The person has already worked at least two shifts at the hospital – including looking after an elderly patient – despite the fact that the restriction period would not have expired until this Sunday, September 20.

The Galway City Tribune can reveal that in a letter from SIPTU official to a senior UHG manager, it is alleged there was breach of protocol over recent days by an employee of an outsourced security company.

According to the letter to Services Manager Geoff Ginnety, while the worker was not covered under HSE employee rules, “they still must comply with the Government issued protocols”.

The letter from SIPTU states that the worker in question had told his colleagues that he was in a red-listed country and that ‘he did not have to restrict his movements’ for 14 days and could return to work.

“I request that you [Services Manager at UHG] address these concerns as a matter of urgency and provide clear guidance on how to deal with the issue,” the SIPTU letter states.

According to information accessed by the Galway City Tribune, the employee in question returned from a red-listed country on September 6 last and underwent a test for Covid-19 five days later on September 11.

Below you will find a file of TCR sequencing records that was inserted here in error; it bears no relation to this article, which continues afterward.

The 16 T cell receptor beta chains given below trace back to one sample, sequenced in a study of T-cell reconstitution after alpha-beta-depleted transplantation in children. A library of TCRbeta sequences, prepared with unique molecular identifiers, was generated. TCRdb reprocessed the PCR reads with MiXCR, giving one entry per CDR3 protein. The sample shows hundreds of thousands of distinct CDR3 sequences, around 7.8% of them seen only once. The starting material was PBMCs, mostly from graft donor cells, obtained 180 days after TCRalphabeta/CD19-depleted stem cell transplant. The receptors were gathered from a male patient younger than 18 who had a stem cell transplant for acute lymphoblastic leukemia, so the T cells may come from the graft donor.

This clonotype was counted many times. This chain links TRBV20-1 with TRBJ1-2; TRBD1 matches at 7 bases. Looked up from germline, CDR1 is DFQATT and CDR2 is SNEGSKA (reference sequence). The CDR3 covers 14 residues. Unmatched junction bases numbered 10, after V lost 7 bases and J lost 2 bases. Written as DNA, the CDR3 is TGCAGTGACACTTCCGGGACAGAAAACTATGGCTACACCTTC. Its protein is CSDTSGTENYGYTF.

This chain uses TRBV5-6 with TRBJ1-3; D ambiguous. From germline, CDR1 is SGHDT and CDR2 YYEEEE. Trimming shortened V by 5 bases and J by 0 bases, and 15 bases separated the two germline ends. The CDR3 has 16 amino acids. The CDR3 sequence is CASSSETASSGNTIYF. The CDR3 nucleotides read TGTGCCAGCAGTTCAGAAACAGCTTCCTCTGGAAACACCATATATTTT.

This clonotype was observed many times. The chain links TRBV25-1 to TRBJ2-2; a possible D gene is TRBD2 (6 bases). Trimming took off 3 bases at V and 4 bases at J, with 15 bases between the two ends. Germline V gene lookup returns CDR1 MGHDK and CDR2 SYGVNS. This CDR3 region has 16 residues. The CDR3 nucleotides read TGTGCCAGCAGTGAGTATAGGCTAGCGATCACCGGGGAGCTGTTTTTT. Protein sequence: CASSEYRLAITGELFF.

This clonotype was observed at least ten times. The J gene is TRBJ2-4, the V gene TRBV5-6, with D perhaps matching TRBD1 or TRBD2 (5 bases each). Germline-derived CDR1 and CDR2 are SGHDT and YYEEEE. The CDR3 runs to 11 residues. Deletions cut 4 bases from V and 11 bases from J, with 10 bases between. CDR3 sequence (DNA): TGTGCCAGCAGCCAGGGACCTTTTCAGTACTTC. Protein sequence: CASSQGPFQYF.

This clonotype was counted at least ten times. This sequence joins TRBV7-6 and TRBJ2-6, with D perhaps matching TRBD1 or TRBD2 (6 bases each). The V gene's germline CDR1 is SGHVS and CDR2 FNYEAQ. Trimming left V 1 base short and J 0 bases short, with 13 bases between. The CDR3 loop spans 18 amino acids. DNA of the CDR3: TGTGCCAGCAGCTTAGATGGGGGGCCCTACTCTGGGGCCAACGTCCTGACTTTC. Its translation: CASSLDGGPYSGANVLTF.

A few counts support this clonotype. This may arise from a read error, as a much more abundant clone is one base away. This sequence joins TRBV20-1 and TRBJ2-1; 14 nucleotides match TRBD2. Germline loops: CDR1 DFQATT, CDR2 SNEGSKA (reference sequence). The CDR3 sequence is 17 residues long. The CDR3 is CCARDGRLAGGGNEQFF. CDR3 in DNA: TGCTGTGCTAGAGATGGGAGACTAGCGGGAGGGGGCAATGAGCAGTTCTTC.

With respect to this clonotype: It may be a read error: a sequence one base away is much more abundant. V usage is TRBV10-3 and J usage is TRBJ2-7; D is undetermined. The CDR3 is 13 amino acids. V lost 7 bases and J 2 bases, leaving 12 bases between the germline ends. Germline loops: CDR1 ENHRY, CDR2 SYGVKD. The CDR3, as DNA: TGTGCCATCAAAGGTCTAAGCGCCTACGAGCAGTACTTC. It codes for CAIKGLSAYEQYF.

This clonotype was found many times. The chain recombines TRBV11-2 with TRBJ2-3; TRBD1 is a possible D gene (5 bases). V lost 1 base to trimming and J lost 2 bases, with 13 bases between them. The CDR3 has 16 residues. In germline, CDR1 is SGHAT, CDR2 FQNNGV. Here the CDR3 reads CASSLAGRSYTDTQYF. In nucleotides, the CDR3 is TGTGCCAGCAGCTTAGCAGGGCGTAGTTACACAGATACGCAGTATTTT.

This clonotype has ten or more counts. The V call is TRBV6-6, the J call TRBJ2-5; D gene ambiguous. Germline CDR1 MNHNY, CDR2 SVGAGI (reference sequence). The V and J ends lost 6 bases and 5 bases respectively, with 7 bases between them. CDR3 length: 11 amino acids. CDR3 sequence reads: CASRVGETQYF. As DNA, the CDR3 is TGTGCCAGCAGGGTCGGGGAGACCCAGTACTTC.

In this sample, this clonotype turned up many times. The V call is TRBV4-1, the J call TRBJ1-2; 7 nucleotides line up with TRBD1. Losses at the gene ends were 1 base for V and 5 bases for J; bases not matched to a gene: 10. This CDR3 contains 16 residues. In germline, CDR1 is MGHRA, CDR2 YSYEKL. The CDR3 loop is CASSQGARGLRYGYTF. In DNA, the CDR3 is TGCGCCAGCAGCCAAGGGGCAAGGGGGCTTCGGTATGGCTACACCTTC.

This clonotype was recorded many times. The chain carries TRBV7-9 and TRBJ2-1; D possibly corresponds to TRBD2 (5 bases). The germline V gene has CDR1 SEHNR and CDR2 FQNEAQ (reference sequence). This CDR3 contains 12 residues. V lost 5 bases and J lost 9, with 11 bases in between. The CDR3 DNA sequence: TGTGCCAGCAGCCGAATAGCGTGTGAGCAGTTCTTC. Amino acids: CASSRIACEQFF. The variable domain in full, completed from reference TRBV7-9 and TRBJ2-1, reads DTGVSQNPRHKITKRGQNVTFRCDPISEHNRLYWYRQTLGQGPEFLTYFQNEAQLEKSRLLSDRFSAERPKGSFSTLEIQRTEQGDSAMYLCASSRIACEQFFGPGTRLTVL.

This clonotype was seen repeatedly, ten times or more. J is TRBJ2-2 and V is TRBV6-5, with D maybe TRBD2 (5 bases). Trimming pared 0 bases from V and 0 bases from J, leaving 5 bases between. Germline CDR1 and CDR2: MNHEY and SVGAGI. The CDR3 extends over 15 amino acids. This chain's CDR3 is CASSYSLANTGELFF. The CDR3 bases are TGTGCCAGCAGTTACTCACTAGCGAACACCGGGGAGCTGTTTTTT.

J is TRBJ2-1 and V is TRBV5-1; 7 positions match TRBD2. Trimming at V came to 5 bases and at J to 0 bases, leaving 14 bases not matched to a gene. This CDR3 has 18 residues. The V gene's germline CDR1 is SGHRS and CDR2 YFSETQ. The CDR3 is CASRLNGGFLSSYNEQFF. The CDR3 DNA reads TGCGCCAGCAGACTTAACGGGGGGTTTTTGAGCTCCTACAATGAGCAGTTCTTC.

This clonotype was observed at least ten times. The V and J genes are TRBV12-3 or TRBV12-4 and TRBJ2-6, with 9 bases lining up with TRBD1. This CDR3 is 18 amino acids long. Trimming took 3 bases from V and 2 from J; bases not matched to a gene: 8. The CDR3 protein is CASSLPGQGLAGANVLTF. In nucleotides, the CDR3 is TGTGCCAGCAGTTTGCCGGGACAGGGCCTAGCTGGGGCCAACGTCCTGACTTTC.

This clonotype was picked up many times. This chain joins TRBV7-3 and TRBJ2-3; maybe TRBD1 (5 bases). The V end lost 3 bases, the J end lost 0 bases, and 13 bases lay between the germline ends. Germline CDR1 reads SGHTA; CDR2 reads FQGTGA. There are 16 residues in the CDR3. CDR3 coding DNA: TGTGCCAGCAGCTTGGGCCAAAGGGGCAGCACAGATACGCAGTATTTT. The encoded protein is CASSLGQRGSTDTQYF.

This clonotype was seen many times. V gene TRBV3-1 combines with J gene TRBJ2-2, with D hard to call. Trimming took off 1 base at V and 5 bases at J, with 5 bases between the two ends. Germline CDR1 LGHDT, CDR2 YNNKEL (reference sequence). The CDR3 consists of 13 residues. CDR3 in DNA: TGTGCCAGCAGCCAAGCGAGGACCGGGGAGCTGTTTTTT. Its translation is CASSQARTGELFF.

Shortly after that, according to his employers, the results of his Covid tests came back as negative. The Galway City Tribune understands that he returned to his night-shift work on Tuesday night, September 15, and also worked the Wednesday night shift of September 16.

This newspaper has also been informed by reliable sources that on his first night back on duty the employee was left in charge of an elderly patient, while on his second night back at work, he was dutied to the Emergency Department.

When contacted by the Galway City Tribune, a spokesperson for the HSE said that they could not comment on issues relating to individual staff.
This is a shortened preview version of this article. To read the full details, see this week’s Galway City Tribune. You can buy a digital edition HERE.

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Leisureland sinks with €20,000 per week losses

Dara Bradley



From this week’s Galway City Tribune – The plug is being pulled on Leisureland – leaving hundreds of swimmers, mostly children, and trainee lifeguards, high and dry.